Fellowship - Allergy and Immunology (Pediatrics)

Frequently Asked Questions

Division Chief

division chief arye rubinstein Arye Rubinstein M.D., Ph.D.  

Professor of Pediatrics, Microbiology and Immunology

Chief of the Division of Allergy and Immunology

Director of the overall Training Program in Allergy and Immunology including the Pediatric/Internal Medicine and the Internal Medicine Track

Attending in Medicine


Contact Us

Marcy Sedlacek, Ph.D., MPA  

Montefiore Medical Center 
Department of Pediatrics-Allergy and Immunology 
1525 Blondell Ave
2nd Floor, Suite 101
Bronx, NY 10461

Phone: 718.405.8530 
Fax: 718.405.8532 

  1. How does an in-patient consults work?

    All consults are seen within 24 hours. Fellows first see in-patient consults alone and then discuss them with the appropriate Attending Physicians. Recommendations are discussed with the team caring for the patient and a formal written consult is placed in the chart. In-patient consults are rounded on with the Attending at a later date. Interesting and challenging cases are discussed with all Attendings and Fellows on Friday before our formal clinical allergy or basic immunology lectures.

  2. What is the workflow like in clinic?

    The fellow evaluates new and follow-up patients and develops an assessment and plan. Cases are presented to and discussed with the appropriate Attending and a final plan is presented to the patients.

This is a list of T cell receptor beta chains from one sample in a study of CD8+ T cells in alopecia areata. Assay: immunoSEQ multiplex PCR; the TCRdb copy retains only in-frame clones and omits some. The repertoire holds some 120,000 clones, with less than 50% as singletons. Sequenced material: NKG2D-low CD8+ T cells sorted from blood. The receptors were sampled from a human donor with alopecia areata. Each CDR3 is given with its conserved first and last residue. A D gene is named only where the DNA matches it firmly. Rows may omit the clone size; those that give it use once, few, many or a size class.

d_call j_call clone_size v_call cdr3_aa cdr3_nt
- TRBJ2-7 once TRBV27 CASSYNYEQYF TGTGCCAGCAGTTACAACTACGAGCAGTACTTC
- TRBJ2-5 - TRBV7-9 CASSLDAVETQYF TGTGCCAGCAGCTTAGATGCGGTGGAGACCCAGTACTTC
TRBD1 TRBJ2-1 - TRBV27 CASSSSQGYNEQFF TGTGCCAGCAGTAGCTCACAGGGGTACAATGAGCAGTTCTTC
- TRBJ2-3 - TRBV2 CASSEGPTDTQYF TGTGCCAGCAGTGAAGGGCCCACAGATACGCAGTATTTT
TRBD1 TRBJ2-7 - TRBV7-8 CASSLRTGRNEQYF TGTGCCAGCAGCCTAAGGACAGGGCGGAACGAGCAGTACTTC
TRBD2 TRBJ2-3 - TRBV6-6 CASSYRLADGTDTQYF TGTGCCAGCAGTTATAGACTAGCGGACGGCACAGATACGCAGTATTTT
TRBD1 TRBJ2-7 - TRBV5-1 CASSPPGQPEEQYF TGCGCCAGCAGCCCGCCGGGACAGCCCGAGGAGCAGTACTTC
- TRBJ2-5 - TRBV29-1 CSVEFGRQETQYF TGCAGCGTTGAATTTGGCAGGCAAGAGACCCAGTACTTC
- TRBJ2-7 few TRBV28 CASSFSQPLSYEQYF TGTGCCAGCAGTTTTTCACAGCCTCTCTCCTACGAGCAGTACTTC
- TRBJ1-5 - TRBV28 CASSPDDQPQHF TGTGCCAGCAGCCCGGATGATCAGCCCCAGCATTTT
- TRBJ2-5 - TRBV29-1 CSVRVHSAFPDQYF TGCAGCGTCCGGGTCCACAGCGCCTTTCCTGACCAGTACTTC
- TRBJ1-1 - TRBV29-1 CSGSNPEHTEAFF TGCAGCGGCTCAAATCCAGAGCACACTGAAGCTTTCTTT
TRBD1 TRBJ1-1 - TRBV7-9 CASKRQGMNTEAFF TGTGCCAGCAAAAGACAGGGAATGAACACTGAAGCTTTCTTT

3. What exposure will I get to making and administering allergy extracts?

    Fellows are responsible for mixing extracts and administering allergy shots on a regular basis. In the Comprehensive Family Care Center Internal medicine/Pediatric fellows have the opportunity once weekly for 3 hours to prepare extracts and administer allergy shots under the supervision of an Attending.

  4. In-patient drug desensitizations, who is responsible for administering the drug?

    The Fellow with the supervision of an Attending Physician designs the protocol. Most drug desensitization is administered by RN’s or house staff taking care of the patient. The fellow is not responsible for staying in-house during the desensitization.

  5. Where do the fellows live?

    Fellows live in Manhattan and the Bronx. There are a variety of subway lines/buses that can conveniently take you from Manhattan to the Bronx and multiple beautiful neighborhoods to live in the Bronx that, depending on their location, you can walk, drive or take public transportation from. Fellows are not guaranteed housing through the House Staff office, although there is limited availability for fellows.

  6. Do I need a car to get from clinic to in-patient evaluations?

    No, there are shuttle buses that travel between the various hospitals and clinics.

  7. What type career guidance is provided for fellows?

    Fellows are encouraged to participate in NY Allergy Society evening meetings 4 times per year. Fellows are also mandated to attend the annual meetings of the American College of Allergy, Asthma and Immunology (ACAAI) and the American Academy of Asthma, Allergy and Immunology )AAAAI). During these meetings, there are plenty of opportunities for networking and exposure to job fairs. Attendings are always available to offer adv ice and guidance about post-fellowship life. Fellows are encouraged to attend the4 annual Immunodificency and the Clinical Immunology Society meetings.

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